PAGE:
With chaos comes opportunity. But some times I wonder if there is just too much chaos in Pakistan for real opportunity to thrive. If there was real opportunity, industries in general would be booming. But we seem to be becoming a poor country with a lot of rich people and economic dis-parity growing every day. With the lack of mobility of resources, personal mobility, funds and access to clean un federated domestic markets the average person can surely dream of being an entrepreneur but the odds are stacked up against them.
Traditional entrepreneurship is dead. Or close to it, it doesn’t have the returns one would expect(any where else in the world), if it has in some way still survived. The only form of entrepreneurship that remains is the “how to beat the system” entrepreneurship. It is some thing that is being uniquely exploited by government officials in the form of “looking the other way when people of means want things done, against a quid pro quo system”
Let me illustrate, you are an importer of sorts, you import items to resell at your fashion jewelry outlet, but the import duties are X, since every one in the eco system is under invoicing the true value of the product and thus not paying full duty, surely you cant succeed if you paid full value of the tax/importation duties, so you work with a government entrepreneur other wise known as a customs official and you figure out a balance that suits your eventual retail prices. This entrepreneur charges a fee for his service, the exchequer looses duties but he makes money as do you( the retail sales professional) since your goods are now a viable product.
What this is doing is that its creating an economy of fast cash and high disposable incomes. Whilst depleting the economy and the system of valuable funds. Arguably if the funds did exist, those left in charge to administer would truly evolve some other entrepreneurial venture to ensure they didn’t get spend on public works or development projects.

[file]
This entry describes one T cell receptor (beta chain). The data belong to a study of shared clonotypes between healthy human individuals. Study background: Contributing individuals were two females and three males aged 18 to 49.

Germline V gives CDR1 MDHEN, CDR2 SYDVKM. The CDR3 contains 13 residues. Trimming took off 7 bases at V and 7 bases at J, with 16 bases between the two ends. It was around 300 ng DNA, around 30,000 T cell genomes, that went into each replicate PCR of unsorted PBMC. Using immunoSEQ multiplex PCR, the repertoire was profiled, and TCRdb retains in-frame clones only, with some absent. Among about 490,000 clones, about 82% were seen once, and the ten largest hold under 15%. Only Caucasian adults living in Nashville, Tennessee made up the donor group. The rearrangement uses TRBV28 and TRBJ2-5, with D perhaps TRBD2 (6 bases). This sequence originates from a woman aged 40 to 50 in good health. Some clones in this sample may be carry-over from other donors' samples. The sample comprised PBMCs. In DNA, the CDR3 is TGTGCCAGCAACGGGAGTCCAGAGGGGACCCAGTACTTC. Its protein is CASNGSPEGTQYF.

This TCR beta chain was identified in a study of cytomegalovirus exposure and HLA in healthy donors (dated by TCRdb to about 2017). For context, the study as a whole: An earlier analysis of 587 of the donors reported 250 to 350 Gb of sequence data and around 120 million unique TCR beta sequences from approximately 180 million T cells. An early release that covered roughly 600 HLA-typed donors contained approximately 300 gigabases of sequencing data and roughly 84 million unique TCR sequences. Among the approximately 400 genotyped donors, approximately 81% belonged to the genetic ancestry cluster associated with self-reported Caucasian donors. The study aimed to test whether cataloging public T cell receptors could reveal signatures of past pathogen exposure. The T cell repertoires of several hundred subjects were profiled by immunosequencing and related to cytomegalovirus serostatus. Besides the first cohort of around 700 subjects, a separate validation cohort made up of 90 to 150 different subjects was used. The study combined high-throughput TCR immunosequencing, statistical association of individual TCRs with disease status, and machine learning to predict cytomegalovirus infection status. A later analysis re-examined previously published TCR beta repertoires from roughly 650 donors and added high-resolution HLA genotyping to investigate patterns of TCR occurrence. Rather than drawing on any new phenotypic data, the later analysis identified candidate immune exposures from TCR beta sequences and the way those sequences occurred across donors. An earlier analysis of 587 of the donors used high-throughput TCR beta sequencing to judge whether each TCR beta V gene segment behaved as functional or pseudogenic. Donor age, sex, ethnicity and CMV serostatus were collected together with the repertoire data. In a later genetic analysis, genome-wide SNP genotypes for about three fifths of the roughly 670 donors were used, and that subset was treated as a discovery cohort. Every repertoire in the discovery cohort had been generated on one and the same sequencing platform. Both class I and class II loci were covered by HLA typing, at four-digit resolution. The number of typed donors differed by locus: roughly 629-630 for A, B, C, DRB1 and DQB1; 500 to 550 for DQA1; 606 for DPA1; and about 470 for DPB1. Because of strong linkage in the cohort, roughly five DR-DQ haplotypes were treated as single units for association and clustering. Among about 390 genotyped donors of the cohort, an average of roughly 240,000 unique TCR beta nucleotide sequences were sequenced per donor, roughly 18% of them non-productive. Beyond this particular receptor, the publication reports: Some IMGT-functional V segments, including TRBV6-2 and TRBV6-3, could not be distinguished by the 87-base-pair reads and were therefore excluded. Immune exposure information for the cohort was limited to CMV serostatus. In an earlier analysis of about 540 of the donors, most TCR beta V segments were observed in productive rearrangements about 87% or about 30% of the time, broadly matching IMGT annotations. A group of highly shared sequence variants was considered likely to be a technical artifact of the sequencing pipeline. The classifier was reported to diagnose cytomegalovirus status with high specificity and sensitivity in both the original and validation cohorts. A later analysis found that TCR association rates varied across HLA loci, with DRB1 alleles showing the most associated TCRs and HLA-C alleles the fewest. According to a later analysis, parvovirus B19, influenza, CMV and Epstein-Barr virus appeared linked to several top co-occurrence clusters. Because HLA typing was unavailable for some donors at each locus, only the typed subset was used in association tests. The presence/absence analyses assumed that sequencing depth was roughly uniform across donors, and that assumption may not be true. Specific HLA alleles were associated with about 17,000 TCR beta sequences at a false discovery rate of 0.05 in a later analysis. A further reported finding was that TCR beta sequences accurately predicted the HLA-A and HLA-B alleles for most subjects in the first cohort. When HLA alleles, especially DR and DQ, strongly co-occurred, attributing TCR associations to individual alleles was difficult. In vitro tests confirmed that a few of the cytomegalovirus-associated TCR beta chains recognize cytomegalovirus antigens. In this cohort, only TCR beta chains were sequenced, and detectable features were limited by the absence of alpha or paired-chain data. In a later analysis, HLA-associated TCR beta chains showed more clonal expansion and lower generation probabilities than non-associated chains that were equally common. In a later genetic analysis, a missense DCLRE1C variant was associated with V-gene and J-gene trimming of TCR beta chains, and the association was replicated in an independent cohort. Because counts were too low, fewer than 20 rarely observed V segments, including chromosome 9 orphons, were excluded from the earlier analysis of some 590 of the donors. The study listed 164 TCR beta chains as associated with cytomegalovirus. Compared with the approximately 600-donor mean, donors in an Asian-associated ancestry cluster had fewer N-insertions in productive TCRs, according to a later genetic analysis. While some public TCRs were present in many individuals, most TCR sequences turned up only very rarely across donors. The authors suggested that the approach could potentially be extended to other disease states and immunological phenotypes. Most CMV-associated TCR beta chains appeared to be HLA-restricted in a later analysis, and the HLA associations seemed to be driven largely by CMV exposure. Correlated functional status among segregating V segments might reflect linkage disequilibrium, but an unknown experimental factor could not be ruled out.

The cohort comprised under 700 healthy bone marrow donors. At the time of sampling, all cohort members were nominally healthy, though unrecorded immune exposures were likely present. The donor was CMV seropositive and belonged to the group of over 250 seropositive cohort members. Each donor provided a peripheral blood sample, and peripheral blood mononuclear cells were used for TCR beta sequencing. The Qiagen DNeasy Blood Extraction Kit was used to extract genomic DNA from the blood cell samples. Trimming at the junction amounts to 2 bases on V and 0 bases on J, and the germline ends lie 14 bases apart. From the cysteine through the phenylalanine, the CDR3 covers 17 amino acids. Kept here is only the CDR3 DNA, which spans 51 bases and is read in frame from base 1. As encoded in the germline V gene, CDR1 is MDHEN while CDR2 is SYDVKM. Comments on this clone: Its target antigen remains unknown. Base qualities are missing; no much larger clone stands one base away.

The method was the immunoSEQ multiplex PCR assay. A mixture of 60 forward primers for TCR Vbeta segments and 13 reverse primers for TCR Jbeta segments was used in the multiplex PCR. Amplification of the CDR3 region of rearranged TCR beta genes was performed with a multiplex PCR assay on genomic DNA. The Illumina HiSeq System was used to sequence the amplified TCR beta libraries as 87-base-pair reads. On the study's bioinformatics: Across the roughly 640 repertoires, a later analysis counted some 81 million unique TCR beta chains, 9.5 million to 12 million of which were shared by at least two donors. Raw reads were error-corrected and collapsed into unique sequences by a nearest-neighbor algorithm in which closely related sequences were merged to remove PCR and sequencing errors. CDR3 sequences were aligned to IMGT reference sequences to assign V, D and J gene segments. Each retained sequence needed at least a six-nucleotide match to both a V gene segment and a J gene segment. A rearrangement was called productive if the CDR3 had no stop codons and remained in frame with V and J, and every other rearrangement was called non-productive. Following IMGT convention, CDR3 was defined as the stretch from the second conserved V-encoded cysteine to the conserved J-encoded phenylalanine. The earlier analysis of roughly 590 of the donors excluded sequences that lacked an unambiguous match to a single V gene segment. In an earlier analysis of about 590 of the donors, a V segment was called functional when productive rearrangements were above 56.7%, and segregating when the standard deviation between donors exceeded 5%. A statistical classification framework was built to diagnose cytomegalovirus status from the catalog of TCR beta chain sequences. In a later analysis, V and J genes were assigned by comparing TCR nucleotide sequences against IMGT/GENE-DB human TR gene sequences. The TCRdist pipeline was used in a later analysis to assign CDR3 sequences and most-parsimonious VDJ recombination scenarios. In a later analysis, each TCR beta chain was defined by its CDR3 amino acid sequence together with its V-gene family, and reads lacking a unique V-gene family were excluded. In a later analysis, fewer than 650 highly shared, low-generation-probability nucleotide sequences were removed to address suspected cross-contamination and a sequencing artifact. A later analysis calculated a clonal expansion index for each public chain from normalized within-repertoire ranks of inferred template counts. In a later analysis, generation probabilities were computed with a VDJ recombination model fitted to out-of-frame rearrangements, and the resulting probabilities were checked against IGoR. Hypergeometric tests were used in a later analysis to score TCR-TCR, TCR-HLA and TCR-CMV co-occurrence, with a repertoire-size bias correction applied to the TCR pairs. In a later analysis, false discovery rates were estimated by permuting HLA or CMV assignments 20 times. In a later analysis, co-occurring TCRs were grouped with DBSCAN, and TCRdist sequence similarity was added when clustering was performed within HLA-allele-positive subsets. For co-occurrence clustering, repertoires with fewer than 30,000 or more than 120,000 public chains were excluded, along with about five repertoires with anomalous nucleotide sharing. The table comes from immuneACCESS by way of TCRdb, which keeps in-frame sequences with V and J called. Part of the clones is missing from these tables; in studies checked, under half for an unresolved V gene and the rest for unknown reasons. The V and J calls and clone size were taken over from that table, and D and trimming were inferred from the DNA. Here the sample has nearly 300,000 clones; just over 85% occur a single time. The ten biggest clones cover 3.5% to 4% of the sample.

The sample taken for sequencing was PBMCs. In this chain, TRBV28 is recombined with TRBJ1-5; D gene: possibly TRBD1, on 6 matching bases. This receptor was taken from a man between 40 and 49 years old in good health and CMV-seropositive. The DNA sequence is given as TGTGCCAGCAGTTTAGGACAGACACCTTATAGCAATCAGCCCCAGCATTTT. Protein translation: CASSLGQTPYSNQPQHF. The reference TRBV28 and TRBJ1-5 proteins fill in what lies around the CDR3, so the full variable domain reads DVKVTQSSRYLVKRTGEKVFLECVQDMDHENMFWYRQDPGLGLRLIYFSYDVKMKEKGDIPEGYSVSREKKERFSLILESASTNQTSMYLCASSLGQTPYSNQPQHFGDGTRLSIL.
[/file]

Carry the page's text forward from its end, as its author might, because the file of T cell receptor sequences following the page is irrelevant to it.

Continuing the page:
There is a simple co relation between just societies and prosperity. When there is no rule of law, no economic crimes related prosecution and no fear of the reach of the system, nothing positive will happen. It wont happen for most of the people. There is no shortage of raw talent, what is missing is the guidance to transact truthfully and with ethics. A country where half the morning conversations with 50%+ of the young adult male working population is muted under the consumption of beetle nuts (aka ghutka) do we really for see change and change for the better, do we really for see entrepreneurs budding every where? We truly don’t, but we should.
We don’t have access to fair markets, legal system, we don’t even have a cyber crime bill let alone thinking about digital entrepreneurship and success in building digital entrepreneurs. The very basic elements of starting a business or registering one, poses a hurdle, every conversation starts with a “masla/problem” but ends with “hull/solution” with the exchange of some pictures of the founding father. How can people achieve true scale or flourish where the entire system is broken and there is no desire or accountability on any ones part to really fix this.